Sports Outside the Beltway

LPGA Commissioner Carolyn Bivens has to go

The LPGA Commissioner is well on the way to destroying the tour she was appointed to run. Here is the latest news.

CHARLESTON, S.C. – A $2.6 million LPGA event will be staged here next year, a week following the Senior PGA Championship at Kiawah Island’s Ocean Course.

The event, the Ginn Tribute hosted by Annika Sorenstam, will be held May 31-June 3 at the RiverTowne Country Club in nearby Mount Pleasant.

“It’s exciting news. It’s a great event coming up on our schedule,” Sorenstam told The (Charleston) Post and Courier. “We’ll try to attract the best players and really make it a special event.”

The purse for the tournament, which will be televised by NBC, is one of the richest payoffs of any LPGA event.

Isn’t this wonderful news? A new tournament with a big purse? Not if you read this.

New dates may have the ShopRite Classic and LPGA heading to court

By Ron Sirak
Golf World July 14, 2006

There is more turbulence on the LPGA Tour between its administration and tournament sponsors. This week’s dilemma: Will a new sponsor with deep pockets double its presence on the tour? Will the rookie commissioner turn her back on an event that has been loyal to women’s golf for 21 years and give its spot on the schedule to the rich new kid on the block? And will the spurned event strike back by taking legal action against the LPGA, further complicating what has already been an awkward transition in leadership? The answers, mostly, are “yes.”

According to sources familiar with the situation, the LPGA will announce next week a new event in South Carolina and sponsored by Ginn Clubs & Resorts, which debuted as a sponsor this year with a $2.5 million stop in Orlando. That’s the good news. The problem is the date discussed with the new tournament is the week before the McDonald’s LPGA Championship–a spot currently occupied by the ShopRite LPGA Classic, won this year by Seon Hwa Lee (pictured). Larry Harrison, general chairman of the Atlantic City event since its inception in 1986, says he’ll sue if his date is given away.

“We have a letter from the previous administration guaranteeing us that date in ’07 and ’08,” Harrison told Golf World. “Our lawyers think we have a very strong position. We told [the LPGA] if they announce this date we will pursue legal action.”


Harrison says he was supposed to meet with LPGA commissioner Carolyn Bivens last week in Philadelphia, but she was unable to attend because of airline problems. The tour’s chief legal officer, Libba Galloway, and its VP for business affairs, Mike Nichols, did make the meeting. Asked how the get-together went, Harrison said: “Not very well.” Bivens also missed the HSBC Women’s World Match Play last week which, like the ShopRite, is held in New Jersey.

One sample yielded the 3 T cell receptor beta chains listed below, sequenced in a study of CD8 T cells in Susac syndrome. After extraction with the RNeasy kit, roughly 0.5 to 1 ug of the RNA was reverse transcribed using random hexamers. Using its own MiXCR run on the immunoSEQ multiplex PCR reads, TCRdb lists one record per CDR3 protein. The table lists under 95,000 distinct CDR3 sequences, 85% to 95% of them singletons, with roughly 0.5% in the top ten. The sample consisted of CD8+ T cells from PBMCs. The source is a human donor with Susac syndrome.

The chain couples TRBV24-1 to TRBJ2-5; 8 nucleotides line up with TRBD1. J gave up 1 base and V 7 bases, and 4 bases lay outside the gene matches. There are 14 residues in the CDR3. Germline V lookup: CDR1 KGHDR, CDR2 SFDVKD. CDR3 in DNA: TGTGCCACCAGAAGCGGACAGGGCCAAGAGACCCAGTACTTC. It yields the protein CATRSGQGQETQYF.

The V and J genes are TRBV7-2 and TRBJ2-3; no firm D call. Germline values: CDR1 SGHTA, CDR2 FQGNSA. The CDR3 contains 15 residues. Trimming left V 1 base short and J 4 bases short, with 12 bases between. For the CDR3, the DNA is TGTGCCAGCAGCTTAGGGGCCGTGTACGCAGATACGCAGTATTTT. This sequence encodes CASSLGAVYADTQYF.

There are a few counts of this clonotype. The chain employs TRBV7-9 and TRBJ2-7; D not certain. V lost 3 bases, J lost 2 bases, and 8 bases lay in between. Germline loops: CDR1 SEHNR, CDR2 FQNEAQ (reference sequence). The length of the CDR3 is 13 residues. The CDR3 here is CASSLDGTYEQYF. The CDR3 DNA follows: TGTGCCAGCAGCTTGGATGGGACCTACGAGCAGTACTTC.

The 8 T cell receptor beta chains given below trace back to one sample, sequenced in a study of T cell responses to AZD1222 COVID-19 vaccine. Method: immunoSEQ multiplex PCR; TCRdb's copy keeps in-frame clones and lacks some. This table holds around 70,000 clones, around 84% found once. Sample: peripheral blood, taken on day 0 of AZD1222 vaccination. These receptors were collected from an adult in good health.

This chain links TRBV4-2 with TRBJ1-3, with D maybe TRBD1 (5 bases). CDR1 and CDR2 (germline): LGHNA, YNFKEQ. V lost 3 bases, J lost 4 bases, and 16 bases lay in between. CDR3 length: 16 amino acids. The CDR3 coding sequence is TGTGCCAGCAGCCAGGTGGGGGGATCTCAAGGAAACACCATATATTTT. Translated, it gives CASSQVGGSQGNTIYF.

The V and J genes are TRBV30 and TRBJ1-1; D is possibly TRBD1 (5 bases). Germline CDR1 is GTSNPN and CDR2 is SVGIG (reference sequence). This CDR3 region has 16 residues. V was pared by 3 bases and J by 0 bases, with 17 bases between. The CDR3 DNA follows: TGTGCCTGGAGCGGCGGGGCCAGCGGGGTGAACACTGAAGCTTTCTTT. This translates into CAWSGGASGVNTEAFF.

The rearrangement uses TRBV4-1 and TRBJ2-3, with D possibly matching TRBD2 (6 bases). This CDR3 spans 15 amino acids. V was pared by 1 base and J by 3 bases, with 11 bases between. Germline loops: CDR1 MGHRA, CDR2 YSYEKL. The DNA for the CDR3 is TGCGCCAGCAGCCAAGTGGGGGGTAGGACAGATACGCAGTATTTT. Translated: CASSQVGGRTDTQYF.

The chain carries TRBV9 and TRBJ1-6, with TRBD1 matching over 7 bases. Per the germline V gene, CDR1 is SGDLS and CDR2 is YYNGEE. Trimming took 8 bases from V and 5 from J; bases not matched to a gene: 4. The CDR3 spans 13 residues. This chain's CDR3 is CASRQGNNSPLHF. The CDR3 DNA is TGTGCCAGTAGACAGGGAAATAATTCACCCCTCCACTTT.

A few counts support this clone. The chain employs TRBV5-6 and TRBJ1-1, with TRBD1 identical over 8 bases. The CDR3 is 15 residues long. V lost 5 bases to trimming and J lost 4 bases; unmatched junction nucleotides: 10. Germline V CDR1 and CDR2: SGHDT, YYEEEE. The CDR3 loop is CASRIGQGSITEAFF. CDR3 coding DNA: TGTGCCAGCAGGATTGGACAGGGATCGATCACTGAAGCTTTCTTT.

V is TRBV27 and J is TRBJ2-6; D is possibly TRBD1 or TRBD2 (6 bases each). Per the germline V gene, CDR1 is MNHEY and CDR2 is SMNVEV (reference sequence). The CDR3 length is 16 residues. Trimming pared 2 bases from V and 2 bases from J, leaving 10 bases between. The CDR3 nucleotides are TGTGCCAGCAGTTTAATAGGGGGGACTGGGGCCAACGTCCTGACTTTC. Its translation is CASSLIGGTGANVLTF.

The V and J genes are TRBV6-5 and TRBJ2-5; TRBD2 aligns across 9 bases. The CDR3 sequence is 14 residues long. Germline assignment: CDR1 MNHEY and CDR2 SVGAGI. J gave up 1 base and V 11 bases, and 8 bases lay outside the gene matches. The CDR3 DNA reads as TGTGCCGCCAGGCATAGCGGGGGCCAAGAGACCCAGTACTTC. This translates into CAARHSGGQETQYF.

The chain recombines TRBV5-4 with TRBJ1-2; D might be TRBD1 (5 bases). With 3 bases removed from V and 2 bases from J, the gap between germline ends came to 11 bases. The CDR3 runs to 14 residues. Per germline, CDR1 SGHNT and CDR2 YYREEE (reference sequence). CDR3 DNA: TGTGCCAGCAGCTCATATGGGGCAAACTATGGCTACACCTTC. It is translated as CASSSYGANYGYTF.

According to Harrison, the ShopRite has given $12 million to charity since 1986–$1.8 million last year–and was offered three alternative dates by the LPGA: The week opposite the men’s U.S. Open; the week of July 4th; and the week between tournaments in California and Mexico. None of those dates are acceptable to Harrison.

“We went up against the men’s Open once before and it was a total disaster,” he said. “No gallery, no press.” July 4th weekend on the Jersey shore would be impossible because of the lack of reasonable hotel room rates for the players or casinos for the two parties during the event. “And what kind of field would I get if we were between stops in California and Mexico?” Harrison asked.

So the LPGA has antagonized a long-time sponsor, gotten themselves in a potential lawsuit they can very well lose and probably scared other tournament sponsors. And what for? Bivens seems to be sending a message you’re only as good as your last tournament. This is suicidal for a tour with money problems, decaying tournament scheduling and sponsor retention problems.

Then throw in the media credentials debacle from last spring, staff turnover and dissent at the LPGA HQ, and the LPGA Championship television rights controversy, little good news is coming out of Daytona Beach and several disasters are looming.

Michelle Wie could do wonders for the tour once she becomes a member. But will there be an LPGA for Michelle to star on? The message is clear, Carolyn Bivens has to go or the LPGA is sunk.

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could not agree with you more…

…Bivens must go.


(she will go, just a matter of when)

Posted by Stone Barrington | August 9, 2006 | 02:14 pm | Permalink

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